Herkules monument and Giants' Castle
The Giants' Castle also serves as the starting point for the famous water games of Park Wilhelmshöhe. At regular intervals, water is unleashed from a cistern and cascades along a set of lengthy steps located at the foot of the Giants' Castle. From the lower end of these steps the water follows a course through the Park, across an aqueduct, and down the waterfall before it reaches the large pond near the Schloß, where it culminates in a huge fountain.
The Herkules monument and the Park beneath symbolize the demigod’s victory over the giants, the victory of human design and labor over nature, and the victory of order over chaos. Before the creation of the Herkules monument, the Giants' Castle, and the waterway, the slopes of the Karlsberg were merely those of yet another hill. Once the monument, the castle, and the waterway had been erected, the slopes became a finely-crafted piece of art of grandiose proportions.
Park Wilhelmshöhe is linked to the center of the city through an avenue, the Wilhelmshöher Allee. This avenue, which is about 4.5 kilometers (2.8 miles) in length, runs in a straight line and extends the central axis of the mountain park between the Herkules monument and the Schloß. The combined length of park axis and avenue is almost seven kilometers (4.3 miles) and adds an appearance of symmetry to the grandiose panoramic view from the Karlsberg.
The boulevard’s eastern end is flanked by two large gate houses that date back to the early nineteenth century and once formed the Wilhelmshöher Tor, or Wilhelmshöhe Gate. The northern of the two gate houses was the home of the linguists Jakob and Wilhelm Grimm. It is here that they did most of the work on their seminal dictionary of the German language and that they compiled the collection of fairy tales for which they are known throughout the world. In the honor of the two brothers, the adjacent square is called Brüder-Grimm-Platz. On its northern side, near the guard house and amidst flower beds and benches stands a monument that depicts the two brothers.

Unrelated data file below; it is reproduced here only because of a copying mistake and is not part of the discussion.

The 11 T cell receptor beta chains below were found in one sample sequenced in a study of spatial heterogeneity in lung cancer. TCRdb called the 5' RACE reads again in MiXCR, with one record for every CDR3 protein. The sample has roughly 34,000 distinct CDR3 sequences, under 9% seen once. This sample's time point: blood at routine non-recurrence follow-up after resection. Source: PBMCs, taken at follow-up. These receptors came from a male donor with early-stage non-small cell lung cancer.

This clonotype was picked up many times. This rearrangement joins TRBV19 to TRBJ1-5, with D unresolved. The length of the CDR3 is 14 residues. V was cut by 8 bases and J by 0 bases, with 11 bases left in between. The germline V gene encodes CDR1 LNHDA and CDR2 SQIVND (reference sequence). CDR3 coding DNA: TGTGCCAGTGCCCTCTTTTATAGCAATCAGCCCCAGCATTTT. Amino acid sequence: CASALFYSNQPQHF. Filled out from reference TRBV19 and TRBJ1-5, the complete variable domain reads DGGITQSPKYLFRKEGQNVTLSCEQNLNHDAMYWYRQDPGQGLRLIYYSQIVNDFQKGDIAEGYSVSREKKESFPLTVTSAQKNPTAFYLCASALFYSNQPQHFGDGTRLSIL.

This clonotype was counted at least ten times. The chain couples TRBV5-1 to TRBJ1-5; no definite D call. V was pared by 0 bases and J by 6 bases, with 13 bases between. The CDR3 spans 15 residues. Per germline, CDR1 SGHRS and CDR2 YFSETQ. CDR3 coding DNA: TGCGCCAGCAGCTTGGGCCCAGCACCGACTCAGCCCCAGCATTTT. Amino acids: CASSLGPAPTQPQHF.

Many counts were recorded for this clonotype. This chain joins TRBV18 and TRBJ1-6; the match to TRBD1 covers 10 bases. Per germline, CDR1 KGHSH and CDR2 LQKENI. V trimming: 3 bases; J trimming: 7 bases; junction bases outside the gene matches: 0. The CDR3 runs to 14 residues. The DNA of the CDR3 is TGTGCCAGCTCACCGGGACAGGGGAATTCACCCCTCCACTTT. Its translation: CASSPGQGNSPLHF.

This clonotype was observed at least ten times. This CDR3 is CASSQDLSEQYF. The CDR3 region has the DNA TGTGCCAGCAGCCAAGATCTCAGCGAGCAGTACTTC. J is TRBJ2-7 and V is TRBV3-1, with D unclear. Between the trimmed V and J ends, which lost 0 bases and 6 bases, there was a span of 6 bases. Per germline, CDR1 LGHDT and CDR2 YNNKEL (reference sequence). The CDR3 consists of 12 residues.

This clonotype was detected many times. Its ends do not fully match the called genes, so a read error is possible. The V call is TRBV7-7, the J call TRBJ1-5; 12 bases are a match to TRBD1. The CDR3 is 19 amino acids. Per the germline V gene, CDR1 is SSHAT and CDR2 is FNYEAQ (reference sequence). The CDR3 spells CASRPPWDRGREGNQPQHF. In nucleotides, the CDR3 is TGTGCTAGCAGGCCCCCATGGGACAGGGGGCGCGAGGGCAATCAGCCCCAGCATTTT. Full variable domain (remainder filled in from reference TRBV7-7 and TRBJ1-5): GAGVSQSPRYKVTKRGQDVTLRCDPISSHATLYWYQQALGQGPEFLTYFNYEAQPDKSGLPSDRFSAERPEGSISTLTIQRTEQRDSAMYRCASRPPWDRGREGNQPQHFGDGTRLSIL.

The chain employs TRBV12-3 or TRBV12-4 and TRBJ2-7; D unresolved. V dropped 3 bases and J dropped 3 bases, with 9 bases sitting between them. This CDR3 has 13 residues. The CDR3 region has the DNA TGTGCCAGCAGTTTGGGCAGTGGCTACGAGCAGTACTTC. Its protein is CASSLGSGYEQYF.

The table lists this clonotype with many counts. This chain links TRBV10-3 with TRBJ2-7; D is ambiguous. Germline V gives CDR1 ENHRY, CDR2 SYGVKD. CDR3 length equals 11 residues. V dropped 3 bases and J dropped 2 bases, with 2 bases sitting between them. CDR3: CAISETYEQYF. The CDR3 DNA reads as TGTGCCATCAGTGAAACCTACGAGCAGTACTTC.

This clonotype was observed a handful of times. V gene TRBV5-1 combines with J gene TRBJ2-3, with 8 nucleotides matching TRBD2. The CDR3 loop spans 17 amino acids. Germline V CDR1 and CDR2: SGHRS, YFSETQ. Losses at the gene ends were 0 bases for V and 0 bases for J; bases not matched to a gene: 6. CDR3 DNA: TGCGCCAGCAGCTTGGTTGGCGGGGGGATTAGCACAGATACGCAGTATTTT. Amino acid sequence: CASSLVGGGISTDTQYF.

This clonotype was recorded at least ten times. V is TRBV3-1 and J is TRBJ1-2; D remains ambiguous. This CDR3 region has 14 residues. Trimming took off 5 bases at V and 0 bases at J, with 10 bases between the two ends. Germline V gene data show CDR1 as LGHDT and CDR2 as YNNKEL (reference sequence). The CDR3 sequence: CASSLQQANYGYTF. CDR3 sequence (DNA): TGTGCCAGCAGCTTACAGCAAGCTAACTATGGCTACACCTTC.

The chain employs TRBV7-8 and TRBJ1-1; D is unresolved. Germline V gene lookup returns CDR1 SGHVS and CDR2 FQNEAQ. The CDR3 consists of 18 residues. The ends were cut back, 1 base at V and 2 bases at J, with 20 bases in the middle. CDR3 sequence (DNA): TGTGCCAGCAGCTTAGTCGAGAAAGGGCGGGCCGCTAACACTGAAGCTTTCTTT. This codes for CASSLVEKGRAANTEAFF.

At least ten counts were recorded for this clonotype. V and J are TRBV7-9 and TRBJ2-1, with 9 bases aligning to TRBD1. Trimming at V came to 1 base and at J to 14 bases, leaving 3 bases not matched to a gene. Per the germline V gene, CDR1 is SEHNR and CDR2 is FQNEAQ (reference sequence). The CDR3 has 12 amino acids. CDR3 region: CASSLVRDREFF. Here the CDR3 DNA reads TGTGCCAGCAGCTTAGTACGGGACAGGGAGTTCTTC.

The Fulda, the Karlsaue and the Medieval Nucleus of the City
The river Fulda forms the backdrop for two large parks, the Karlsaue and the Fuldaaue. The Karlsaue dates back to the Baroque period, and is located on the western, or left, bank of the river, between the Fulda and a brook called the Drusel. The Karlsaue features numerous gems of garden architecture such as artificial waterways and islands, manicured lawns, finelypruned trees, and impressive flower beds, which are beautifully adorned with sculptures. At its eastern end is a splendid building ensemble that consists of the Orangery Palace and two pavilions, one of which houses a bath made from Carrara marble.
Near the Orangery Palace, on the bank of the Fulda, stands a gigantic pickaxe, a sculpture that the American pop artist Claes Oldenburg created for the documenta 7 art exhibit in 1982. The spot in which the pickaxe is located constitutes an extension of the line formed from the Herkules monument along the Wilhelmshöher Allee. The object itself gives the impression of having been hurled there by the demigod atop the Karlsberg.
The Fuldaaue, which was laid out in the late 1970s and early 1980s, is located on the eastern, or right, bank of the river. It features a sidearm of the Fulda dedicated to boat races and an artificial lake with several islands that serves partly as an area of relaxation replete with beaches and playgrounds and partly as a nature preserve. In the summer months the Fuldaaue teems with people who suntan, swim, play, or have barbeques.